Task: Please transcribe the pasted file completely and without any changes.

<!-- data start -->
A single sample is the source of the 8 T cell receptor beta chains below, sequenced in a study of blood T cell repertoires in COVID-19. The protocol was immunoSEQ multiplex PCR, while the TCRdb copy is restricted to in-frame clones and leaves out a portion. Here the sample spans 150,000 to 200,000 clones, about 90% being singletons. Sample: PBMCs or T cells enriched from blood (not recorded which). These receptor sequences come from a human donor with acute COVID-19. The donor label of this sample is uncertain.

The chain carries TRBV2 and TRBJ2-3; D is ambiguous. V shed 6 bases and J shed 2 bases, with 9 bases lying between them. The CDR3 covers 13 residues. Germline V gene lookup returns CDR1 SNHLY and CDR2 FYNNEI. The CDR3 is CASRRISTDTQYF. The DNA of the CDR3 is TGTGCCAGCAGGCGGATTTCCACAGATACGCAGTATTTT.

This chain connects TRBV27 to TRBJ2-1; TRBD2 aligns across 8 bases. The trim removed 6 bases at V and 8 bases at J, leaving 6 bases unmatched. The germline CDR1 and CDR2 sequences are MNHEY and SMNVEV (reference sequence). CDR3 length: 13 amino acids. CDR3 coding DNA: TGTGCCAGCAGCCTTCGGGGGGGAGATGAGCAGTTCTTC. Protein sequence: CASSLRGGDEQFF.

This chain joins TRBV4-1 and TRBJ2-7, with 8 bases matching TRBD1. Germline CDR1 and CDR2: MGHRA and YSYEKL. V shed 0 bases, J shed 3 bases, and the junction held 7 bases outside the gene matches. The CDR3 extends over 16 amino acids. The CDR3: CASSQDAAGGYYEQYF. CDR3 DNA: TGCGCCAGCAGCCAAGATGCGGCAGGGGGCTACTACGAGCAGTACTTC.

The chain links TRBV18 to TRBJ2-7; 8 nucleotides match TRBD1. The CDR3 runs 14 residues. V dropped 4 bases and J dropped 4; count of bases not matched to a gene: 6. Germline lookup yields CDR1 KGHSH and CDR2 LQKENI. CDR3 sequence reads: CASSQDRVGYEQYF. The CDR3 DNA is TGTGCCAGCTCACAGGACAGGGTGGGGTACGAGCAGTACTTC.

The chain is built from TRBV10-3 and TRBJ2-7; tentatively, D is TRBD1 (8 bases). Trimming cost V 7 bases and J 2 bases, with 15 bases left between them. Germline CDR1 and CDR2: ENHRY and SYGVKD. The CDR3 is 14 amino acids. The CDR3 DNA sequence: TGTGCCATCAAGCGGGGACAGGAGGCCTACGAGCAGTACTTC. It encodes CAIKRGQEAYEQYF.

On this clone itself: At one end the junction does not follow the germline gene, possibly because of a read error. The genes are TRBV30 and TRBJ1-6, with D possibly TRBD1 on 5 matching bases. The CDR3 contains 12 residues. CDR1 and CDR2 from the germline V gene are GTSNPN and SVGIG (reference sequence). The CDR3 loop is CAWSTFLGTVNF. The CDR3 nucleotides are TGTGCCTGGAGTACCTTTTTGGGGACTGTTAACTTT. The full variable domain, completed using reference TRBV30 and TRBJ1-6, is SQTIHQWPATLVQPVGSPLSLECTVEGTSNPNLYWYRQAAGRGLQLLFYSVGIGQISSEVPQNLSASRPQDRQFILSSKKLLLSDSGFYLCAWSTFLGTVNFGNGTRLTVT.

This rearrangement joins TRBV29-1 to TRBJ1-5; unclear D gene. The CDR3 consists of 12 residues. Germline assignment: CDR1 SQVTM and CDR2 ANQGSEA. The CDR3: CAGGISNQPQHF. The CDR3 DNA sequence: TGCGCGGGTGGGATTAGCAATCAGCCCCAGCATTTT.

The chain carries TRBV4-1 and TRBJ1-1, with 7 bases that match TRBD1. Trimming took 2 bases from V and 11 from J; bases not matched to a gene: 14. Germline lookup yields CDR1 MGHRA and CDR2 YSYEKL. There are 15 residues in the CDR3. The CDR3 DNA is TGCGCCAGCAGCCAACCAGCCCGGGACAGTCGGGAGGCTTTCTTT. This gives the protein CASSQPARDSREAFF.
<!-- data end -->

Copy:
A single sample is the source of the 8 T cell receptor beta chains below, sequenced in a study of blood T cell repertoires in COVID-19. The protocol was immunoSEQ multiplex PCR, while the TCRdb copy is restricted to in-frame clones and leaves out a portion. Here the sample spans 150,000 to 200,000 clones, about 90% being singletons. Sample: PBMCs or T cells enriched from blood (not recorded which). These receptor sequences come from a human donor with acute COVID-19. The donor label of this sample is uncertain.

The chain carries TRBV2 and TRBJ2-3; D is ambiguous. V shed 6 bases and J shed 2 bases, with 9 bases lying between them. The CDR3 covers 13 residues. Germline V gene lookup returns CDR1 SNHLY and CDR2 FYNNEI. The CDR3 is CASRRISTDTQYF. The DNA of the CDR3 is TGTGCCAGCAGGCGGATTTCCACAGATACGCAGTATTTT.

This chain connects TRBV27 to TRBJ2-1; TRBD2 aligns across 8 bases. The trim removed 6 bases at V and 8 bases at J, leaving 6 bases unmatched. The germline CDR1 and CDR2 sequences are MNHEY and SMNVEV (reference sequence). CDR3 length: 13 amino acids. CDR3 coding DNA: TGTGCCAGCAGCCTTCGGGGGGGAGATGAGCAGTTCTTC. Protein sequence: CASSLRGGDEQFF.

This chain joins TRBV4-1 and TRBJ2-7, with 8 bases matching TRBD1. Germline CDR1 and CDR2: MGHRA and YSYEKL. V shed 0 bases, J shed 3 bases, and the junction held 7 bases outside the gene matches. The CDR3 extends over 16 amino acids. The CDR3: CASSQDAAGGYYEQYF. CDR3 DNA: TGCGCCAGCAGCCAAGATGCGGCAGGGGGCTACTACGAGCAGTACTTC.

The chain links TRBV18 to TRBJ2-7; 8 nucleotides match TRBD1. The CDR3 runs 14 residues. V dropped 4 bases and J dropped 4; count of bases not matched to a gene: 6. Germline lookup yields CDR1 KGHSH and CDR2 LQKENI. CDR3 sequence reads: CASSQDRVGYEQYF. The CDR3 DNA is TGTGCCAGCTCACAGGACAGGGTGGGGTACGAGCAGTACTTC.

The chain is built from TRBV10-3 and TRBJ2-7; tentatively, D is TRBD1 (8 bases). Trimming cost V 7 bases and J 2 bases, with 15 bases left between them. Germline CDR1 and CDR2: ENHRY and SYGVKD. The CDR3 is 14 amino acids. The CDR3 DNA sequence: TGTGCCATCAAGCGGGGACAGGAGGCCTACGAGCAGTACTTC. It encodes CAIKRGQEAYEQYF.

On this clone itself: At one end the junction does not follow the germline gene, possibly because of a read error. The genes are TRBV30 and TRBJ1-6, with D possibly TRBD1 on 5 matching bases. The CDR3 contains 12 residues. CDR1 and CDR2 from the germline V gene are GTSNPN and SVGIG (reference sequence). The CDR3 loop is CAWSTFLGTVNF. The CDR3 nucleotides are TGTGCCTGGAGTACCTTTTTGGGGACTGTTAACTTT. The full variable domain, completed using reference TRBV30 and TRBJ1-6, is SQTIHQWPATLVQPVGSPLSLECTVEGTSNPNLYWYRQAAGRGLQLLFYSVGIGQISSEVPQNLSASRPQDRQFILSSKKLLLSDSGFYLCAWSTFLGTVNFGNGTRLTVT.

This rearrangement joins TRBV29-1 to TRBJ1-5; unclear D gene. The CDR3 consists of 12 residues. Germline assignment: CDR1 SQVTM and CDR2 ANQGSEA. The CDR3: CAGGISNQPQHF. The CDR3 DNA sequence: TGCGCGGGTGGGATTAGCAATCAGCCCCAGCATTTT.

The chain carries TRBV4-1 and TRBJ1-1, with 7 bases that match TRBD1. Trimming took 2 bases from V and 11 from J; bases not matched to a gene: 14. Germline lookup yields CDR1 MGHRA and CDR2 YSYEKL. There are 15 residues in the CDR3. The CDR3 DNA is TGCGCCAGCAGCCAACCAGCCCGGGACAGTCGGGAGGCTTTCTTT. This gives the protein CASSQPARDSREAFF.